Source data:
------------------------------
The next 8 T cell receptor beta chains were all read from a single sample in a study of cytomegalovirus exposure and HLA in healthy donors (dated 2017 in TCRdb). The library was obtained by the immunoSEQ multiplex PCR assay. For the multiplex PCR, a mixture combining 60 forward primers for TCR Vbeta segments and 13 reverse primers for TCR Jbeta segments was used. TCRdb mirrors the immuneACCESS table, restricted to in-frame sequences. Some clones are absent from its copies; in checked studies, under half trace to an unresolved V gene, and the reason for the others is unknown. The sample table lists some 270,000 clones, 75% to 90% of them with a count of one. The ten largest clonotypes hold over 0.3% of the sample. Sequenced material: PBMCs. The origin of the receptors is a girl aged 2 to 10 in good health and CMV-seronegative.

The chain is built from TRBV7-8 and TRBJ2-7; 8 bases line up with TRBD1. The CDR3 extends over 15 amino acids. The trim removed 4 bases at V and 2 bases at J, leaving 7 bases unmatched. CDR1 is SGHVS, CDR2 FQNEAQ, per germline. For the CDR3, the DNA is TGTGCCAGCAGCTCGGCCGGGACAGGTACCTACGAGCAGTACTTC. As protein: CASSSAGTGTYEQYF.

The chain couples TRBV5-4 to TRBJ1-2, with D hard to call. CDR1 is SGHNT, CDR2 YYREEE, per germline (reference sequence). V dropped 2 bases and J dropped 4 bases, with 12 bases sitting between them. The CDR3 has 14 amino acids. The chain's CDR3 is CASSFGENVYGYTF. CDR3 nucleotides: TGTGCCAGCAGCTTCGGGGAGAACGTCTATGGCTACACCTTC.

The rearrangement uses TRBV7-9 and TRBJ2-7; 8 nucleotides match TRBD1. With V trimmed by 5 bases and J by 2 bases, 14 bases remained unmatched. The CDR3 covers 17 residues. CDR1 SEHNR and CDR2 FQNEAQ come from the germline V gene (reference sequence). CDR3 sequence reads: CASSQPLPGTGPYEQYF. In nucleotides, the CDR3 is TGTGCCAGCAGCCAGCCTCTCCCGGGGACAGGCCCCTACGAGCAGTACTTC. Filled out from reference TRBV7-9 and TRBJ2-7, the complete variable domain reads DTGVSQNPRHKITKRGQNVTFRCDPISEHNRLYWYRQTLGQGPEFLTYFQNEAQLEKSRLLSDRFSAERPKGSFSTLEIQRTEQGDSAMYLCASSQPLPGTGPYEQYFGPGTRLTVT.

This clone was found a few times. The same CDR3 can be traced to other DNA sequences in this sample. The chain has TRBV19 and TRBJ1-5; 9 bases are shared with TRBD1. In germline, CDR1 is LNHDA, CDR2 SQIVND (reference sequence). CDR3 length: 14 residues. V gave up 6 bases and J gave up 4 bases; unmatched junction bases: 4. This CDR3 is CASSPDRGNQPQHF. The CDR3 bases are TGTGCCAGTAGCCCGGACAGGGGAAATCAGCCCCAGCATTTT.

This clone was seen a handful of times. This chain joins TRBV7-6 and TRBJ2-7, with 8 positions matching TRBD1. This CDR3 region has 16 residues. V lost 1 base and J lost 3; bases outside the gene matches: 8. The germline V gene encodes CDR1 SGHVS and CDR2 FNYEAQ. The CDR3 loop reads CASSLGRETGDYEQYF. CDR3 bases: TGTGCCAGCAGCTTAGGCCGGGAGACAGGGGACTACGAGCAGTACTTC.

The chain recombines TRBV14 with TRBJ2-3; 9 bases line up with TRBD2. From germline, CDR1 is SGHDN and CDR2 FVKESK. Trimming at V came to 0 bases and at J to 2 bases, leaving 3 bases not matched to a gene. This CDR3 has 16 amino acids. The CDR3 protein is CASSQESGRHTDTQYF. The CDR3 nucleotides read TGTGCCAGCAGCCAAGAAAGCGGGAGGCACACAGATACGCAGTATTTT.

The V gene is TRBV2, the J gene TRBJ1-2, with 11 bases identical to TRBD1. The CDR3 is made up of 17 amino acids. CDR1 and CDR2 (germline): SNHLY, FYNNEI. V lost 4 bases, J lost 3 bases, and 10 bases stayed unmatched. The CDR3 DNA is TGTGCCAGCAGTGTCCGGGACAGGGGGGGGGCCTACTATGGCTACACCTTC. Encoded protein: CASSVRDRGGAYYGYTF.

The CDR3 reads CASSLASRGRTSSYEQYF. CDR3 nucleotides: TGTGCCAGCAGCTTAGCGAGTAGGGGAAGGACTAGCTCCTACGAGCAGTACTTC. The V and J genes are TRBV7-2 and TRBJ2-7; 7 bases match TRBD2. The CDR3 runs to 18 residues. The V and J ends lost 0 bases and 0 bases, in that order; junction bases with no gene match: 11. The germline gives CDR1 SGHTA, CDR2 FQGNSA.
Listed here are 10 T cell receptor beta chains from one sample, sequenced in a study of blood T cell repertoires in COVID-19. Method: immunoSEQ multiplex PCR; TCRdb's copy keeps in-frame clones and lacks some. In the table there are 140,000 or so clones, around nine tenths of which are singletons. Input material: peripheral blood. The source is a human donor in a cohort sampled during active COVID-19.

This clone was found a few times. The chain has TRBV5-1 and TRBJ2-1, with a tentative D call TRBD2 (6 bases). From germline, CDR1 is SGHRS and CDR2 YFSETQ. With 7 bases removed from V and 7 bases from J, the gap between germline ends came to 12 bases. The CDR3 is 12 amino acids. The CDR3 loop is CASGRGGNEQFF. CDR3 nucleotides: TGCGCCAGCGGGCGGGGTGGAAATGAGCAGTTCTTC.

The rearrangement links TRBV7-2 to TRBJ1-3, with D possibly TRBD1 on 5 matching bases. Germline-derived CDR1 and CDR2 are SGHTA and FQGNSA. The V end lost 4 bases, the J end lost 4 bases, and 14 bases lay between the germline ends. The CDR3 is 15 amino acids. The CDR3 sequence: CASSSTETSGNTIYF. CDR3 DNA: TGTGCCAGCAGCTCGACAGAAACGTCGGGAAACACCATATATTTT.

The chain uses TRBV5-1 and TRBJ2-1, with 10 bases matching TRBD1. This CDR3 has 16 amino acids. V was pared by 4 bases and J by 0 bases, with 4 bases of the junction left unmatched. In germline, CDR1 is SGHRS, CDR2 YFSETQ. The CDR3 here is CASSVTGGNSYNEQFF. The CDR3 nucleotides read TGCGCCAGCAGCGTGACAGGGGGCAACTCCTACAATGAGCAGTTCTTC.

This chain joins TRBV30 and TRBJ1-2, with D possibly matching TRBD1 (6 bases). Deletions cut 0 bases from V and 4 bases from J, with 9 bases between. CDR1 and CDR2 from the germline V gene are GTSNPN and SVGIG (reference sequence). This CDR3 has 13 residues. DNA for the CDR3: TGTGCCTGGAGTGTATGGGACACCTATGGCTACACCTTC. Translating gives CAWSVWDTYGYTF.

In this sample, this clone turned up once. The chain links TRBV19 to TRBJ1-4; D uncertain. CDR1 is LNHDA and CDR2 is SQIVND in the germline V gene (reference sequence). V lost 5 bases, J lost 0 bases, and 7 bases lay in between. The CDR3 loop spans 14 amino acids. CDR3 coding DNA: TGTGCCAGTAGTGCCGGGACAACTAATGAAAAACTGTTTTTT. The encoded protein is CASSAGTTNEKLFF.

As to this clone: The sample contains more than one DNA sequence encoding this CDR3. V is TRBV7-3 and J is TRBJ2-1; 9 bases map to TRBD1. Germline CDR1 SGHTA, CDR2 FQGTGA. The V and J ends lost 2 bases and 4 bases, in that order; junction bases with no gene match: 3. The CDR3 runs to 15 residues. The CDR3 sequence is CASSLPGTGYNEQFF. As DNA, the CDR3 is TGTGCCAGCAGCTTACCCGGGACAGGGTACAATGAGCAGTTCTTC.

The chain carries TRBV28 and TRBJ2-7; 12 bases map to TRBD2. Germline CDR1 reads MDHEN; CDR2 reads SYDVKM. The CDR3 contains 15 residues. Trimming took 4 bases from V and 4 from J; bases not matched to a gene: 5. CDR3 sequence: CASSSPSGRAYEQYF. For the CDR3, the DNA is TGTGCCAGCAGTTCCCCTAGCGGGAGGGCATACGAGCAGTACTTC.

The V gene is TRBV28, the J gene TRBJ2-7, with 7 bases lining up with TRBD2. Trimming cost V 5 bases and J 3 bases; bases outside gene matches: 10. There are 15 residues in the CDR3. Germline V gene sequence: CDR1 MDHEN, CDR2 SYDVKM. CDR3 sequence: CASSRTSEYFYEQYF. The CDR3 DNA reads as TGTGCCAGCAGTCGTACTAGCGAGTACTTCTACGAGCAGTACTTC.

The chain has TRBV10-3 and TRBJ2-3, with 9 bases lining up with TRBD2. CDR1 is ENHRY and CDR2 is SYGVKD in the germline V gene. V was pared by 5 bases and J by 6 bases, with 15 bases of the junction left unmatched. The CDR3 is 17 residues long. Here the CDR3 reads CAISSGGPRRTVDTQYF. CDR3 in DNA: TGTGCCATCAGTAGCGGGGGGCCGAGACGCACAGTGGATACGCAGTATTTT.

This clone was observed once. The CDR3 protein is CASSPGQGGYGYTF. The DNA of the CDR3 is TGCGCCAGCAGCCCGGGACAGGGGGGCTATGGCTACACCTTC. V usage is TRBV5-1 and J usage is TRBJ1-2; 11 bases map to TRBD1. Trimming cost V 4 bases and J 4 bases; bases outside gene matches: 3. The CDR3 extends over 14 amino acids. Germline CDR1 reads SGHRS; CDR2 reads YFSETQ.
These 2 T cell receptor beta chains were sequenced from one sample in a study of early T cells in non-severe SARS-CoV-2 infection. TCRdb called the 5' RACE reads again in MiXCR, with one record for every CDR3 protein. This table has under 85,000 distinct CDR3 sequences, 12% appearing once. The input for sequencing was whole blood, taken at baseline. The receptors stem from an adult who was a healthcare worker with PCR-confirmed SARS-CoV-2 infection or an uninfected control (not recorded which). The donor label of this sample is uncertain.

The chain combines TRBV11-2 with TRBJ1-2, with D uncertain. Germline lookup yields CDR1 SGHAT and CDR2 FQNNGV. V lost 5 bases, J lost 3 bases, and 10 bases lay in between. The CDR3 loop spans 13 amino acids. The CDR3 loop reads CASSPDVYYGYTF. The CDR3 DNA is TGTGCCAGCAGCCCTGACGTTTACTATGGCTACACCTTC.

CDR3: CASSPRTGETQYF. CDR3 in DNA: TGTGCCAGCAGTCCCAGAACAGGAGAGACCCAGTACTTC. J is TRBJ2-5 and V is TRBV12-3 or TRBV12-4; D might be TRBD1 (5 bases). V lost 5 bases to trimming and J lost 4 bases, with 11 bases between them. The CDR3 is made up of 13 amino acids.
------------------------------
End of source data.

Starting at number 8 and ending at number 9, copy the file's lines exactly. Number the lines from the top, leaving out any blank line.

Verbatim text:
The V gene is TRBV2, the J gene TRBJ1-2, with 11 bases identical to TRBD1. The CDR3 is made up of 17 amino acids. CDR1 and CDR2 (germline): SNHLY, FYNNEI. V lost 4 bases, J lost 3 bases, and 10 bases stayed unmatched. The CDR3 DNA is TGTGCCAGCAGTGTCCGGGACAGGGGGGGGGCCTACTATGGCTACACCTTC. Encoded protein: CASSVRDRGGAYYGYTF.

The CDR3 reads CASSLASRGRTSSYEQYF. CDR3 nucleotides: TGTGCCAGCAGCTTAGCGAGTAGGGGAAGGACTAGCTCCTACGAGCAGTACTTC. The V and J genes are TRBV7-2 and TRBJ2-7; 7 bases match TRBD2. The CDR3 runs to 18 residues. The V and J ends lost 0 bases and 0 bases, in that order; junction bases with no gene match: 11. The germline gives CDR1 SGHTA, CDR2 FQGNSA.